Stellan Skarsgard has been cast in the lead role of Abi Morgan’s new BBC series River. Morgan, who has scripted features including Shame, The Iron Lady and the upcoming Suffragette, won an Emmy last year for writing the now cancelled BBC series The Hour. River reteams her with the BBC for a six-part series she created. Kudos is producing. The drama centers on John River (Skarsgard), a brilliant police officer who walks a professional tightrope between a pathology so extreme he risks permanent dismissal, and a healthy state of mind that would cure him of his gift. The series is due to air in 2015.
Also at the BBC, Ben Chaplin, Downton Abbey‘s Joanne Froggatt and Silent Witness‘ Emilia Fox have been confirmed to join drama showcase The Secrets. The strand is a series of five stand-alone films that highlights new writing talent. It’s made by Working Title TV for BBC One. The above are joining a host of British names that includes Olivia Colman, Alison Steadman, Ashley Walters, Helen Baxendale and Sarah Solemani. BAFTA-winning director Dominic Savage will helm the five films, each of which starts with one incident and then follows five different stories stemming from the event. Read More »
It’s totally voluntary and the Talent Managers Association is against it but SAG-AFTRA today introduced a Personal Manager Code of Ethics and Conduct. The new code (see below) is the first time the union has attempted to exercise some control over managers even though it has, as do other guilds, long mandatorily regulated talent agents. The union also announced that it would change the name of its Agency Relations Department to the SAG-AFTRA Professional Representatives Department. Years in the making the new Code doesn’t jibe with some of the people who were initially involved in crafting it. “After thoughtful review and consultation with legal counsel, our position is to advise members against signing the SAG-AFTRA code in its current highly restrictive and regulatory form,” said the TMA board in a statement. The announcement today by SAG-AFTRA comes just weeks before the union is expected to announce the beginning of talks with the studios and networks for a new 3-year contract. DGA members approved their deal with AMPTP in January and the WGA, who started negotiations on February 3, returns to talks today after break of a couple of weeks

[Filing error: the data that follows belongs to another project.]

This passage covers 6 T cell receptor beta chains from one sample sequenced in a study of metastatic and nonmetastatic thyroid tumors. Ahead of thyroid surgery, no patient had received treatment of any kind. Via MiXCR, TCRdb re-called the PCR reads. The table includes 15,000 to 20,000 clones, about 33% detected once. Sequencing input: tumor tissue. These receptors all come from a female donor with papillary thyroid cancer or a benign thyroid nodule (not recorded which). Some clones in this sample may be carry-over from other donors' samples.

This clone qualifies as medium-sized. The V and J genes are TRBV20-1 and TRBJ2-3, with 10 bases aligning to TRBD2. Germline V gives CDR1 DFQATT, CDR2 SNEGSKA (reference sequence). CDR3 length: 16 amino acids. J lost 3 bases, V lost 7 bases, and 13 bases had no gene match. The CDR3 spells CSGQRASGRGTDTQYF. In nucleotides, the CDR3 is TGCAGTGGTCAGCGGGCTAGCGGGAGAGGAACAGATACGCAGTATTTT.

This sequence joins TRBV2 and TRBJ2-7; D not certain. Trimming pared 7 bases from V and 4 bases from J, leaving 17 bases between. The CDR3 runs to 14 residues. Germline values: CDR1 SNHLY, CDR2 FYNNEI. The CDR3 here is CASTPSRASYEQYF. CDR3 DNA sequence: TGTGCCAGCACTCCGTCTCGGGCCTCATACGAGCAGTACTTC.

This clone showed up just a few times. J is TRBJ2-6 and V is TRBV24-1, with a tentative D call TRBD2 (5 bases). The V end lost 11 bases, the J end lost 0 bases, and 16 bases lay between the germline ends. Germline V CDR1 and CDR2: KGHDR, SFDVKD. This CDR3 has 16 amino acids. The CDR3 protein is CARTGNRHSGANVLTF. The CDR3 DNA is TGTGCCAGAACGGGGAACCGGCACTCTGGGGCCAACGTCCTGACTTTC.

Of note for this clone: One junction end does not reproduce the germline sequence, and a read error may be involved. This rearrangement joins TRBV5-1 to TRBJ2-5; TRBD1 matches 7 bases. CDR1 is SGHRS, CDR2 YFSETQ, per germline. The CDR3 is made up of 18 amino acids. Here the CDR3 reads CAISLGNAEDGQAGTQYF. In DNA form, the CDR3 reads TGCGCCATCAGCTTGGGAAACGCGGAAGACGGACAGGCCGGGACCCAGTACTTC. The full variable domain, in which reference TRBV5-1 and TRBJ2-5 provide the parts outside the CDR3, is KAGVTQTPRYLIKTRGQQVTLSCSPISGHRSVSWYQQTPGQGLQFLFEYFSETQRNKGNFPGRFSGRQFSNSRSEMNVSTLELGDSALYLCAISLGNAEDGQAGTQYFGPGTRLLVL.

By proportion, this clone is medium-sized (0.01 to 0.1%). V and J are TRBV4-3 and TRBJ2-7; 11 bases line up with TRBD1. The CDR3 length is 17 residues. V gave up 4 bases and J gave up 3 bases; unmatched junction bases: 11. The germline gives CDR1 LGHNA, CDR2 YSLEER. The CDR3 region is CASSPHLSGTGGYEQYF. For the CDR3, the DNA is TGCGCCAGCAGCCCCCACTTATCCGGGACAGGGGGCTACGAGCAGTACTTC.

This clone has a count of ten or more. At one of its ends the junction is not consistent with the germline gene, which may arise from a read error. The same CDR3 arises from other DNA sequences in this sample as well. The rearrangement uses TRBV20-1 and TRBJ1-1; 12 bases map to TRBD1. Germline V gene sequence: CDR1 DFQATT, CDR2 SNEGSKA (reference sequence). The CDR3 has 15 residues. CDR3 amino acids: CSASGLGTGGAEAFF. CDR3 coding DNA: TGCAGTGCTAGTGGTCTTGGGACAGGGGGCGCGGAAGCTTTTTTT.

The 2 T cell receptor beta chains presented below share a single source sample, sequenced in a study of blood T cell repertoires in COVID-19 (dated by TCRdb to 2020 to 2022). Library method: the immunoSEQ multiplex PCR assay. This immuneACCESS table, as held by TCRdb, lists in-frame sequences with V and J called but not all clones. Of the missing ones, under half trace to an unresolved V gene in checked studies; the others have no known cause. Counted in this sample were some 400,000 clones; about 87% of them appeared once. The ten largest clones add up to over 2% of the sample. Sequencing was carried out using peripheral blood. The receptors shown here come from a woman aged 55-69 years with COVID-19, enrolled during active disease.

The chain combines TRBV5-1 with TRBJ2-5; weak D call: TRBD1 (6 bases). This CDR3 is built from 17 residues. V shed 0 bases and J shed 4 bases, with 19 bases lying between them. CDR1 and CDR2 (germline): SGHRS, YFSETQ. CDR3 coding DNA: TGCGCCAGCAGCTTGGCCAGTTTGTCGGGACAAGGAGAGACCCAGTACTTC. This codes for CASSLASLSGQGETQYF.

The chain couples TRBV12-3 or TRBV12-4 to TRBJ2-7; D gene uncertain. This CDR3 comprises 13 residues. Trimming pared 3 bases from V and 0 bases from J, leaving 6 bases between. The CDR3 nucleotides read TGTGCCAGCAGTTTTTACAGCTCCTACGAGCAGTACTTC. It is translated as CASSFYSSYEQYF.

Related: Federal Judge Throws Out Lawsuit By Managers Challenging Talent Agencies Act
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Before tonight’s Academy Awards, catch up on the top stories you missed this week on Deadline:
Oscars Finally Here – Record Voting Turnout According To Academy But What Does It All Mean?
By Pete Hammond – The robocalls and emails apparently did the trick as Academy CEO Dawn Hudson reports the 86th Oscar contest is responsible another significant high mark in the Academy’s efforts to turn out the vote.
OSCARS: Pete Hammond’s Absolute FINAL Predictions In Every Category In One Of The Most Competitive Races Ever
By Pete Hammond – With no real clarity from the usually reliable guild contests and critics awards, the best picture race is one of the most unpredictable in years. Considering the preferential Oscar voting system, it is not probable there will be a winner on the first ballot because it’s unlikely any film in this great year for films will be able to muster more than 50% of the first-place votes required. The second choice on those best picture ballots could end up being the most important. Read More »